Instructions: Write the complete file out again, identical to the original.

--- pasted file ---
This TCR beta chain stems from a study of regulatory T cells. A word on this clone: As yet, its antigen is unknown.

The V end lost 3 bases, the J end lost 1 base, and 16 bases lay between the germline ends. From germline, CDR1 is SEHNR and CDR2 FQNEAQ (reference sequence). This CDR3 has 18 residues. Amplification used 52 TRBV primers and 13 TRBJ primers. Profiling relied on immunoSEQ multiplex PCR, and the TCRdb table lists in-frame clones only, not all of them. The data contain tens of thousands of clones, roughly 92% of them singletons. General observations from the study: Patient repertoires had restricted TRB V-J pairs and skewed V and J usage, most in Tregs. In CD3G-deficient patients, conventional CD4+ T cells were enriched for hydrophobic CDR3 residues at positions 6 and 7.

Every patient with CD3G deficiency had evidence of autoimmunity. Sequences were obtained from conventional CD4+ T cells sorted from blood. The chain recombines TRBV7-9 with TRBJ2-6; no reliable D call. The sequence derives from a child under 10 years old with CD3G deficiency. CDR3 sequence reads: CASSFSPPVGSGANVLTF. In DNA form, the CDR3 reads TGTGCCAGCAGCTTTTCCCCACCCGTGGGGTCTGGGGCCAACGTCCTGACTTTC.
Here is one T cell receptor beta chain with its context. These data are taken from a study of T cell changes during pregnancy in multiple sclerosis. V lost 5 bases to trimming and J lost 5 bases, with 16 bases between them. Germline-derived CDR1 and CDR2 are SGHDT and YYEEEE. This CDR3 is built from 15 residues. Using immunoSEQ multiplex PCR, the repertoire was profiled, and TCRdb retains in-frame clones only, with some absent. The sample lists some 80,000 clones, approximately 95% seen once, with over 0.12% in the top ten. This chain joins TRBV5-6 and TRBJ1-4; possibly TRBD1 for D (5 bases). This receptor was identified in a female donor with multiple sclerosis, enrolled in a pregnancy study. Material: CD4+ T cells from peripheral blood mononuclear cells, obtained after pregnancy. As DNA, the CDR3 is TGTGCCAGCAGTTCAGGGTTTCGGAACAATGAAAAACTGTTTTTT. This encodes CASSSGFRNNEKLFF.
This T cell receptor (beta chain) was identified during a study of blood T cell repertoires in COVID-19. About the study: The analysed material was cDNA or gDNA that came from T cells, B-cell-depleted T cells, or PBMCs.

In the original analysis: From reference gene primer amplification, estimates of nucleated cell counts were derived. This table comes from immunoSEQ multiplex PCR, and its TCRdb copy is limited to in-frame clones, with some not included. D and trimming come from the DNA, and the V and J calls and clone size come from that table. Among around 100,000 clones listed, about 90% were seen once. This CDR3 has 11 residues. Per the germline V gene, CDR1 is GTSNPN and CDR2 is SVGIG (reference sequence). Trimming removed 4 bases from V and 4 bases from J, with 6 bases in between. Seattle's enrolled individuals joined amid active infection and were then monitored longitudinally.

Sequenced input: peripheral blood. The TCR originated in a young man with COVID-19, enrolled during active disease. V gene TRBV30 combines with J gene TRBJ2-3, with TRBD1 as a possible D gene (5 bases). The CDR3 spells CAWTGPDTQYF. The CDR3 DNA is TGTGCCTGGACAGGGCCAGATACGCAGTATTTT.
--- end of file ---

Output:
This TCR beta chain stems from a study of regulatory T cells. A word on this clone: As yet, its antigen is unknown.

The V end lost 3 bases, the J end lost 1 base, and 16 bases lay between the germline ends. From germline, CDR1 is SEHNR and CDR2 FQNEAQ (reference sequence). This CDR3 has 18 residues. Amplification used 52 TRBV primers and 13 TRBJ primers. Profiling relied on immunoSEQ multiplex PCR, and the TCRdb table lists in-frame clones only, not all of them. The data contain tens of thousands of clones, roughly 92% of them singletons. General observations from the study: Patient repertoires had restricted TRB V-J pairs and skewed V and J usage, most in Tregs. In CD3G-deficient patients, conventional CD4+ T cells were enriched for hydrophobic CDR3 residues at positions 6 and 7.

Every patient with CD3G deficiency had evidence of autoimmunity. Sequences were obtained from conventional CD4+ T cells sorted from blood. The chain recombines TRBV7-9 with TRBJ2-6; no reliable D call. The sequence derives from a child under 10 years old with CD3G deficiency. CDR3 sequence reads: CASSFSPPVGSGANVLTF. In DNA form, the CDR3 reads TGTGCCAGCAGCTTTTCCCCACCCGTGGGGTCTGGGGCCAACGTCCTGACTTTC.
Here is one T cell receptor beta chain with its context. These data are taken from a study of T cell changes during pregnancy in multiple sclerosis. V lost 5 bases to trimming and J lost 5 bases, with 16 bases between them. Germline-derived CDR1 and CDR2 are SGHDT and YYEEEE. This CDR3 is built from 15 residues. Using immunoSEQ multiplex PCR, the repertoire was profiled, and TCRdb retains in-frame clones only, with some absent. The sample lists some 80,000 clones, approximately 95% seen once, with over 0.12% in the top ten. This chain joins TRBV5-6 and TRBJ1-4; possibly TRBD1 for D (5 bases). This receptor was identified in a female donor with multiple sclerosis, enrolled in a pregnancy study. Material: CD4+ T cells from peripheral blood mononuclear cells, obtained after pregnancy. As DNA, the CDR3 is TGTGCCAGCAGTTCAGGGTTTCGGAACAATGAAAAACTGTTTTTT. This encodes CASSSGFRNNEKLFF.
This T cell receptor (beta chain) was identified during a study of blood T cell repertoires in COVID-19. About the study: The analysed material was cDNA or gDNA that came from T cells, B-cell-depleted T cells, or PBMCs.

In the original analysis: From reference gene primer amplification, estimates of nucleated cell counts were derived. This table comes from immunoSEQ multiplex PCR, and its TCRdb copy is limited to in-frame clones, with some not included. D and trimming come from the DNA, and the V and J calls and clone size come from that table. Among around 100,000 clones listed, about 90% were seen once. This CDR3 has 11 residues. Per the germline V gene, CDR1 is GTSNPN and CDR2 is SVGIG (reference sequence). Trimming removed 4 bases from V and 4 bases from J, with 6 bases in between. Seattle's enrolled individuals joined amid active infection and were then monitored longitudinally.

Sequenced input: peripheral blood. The TCR originated in a young man with COVID-19, enrolled during active disease. V gene TRBV30 combines with J gene TRBJ2-3, with TRBD1 as a possible D gene (5 bases). The CDR3 spells CAWTGPDTQYF. The CDR3 DNA is TGTGCCTGGACAGGGCCAGATACGCAGTATTTT.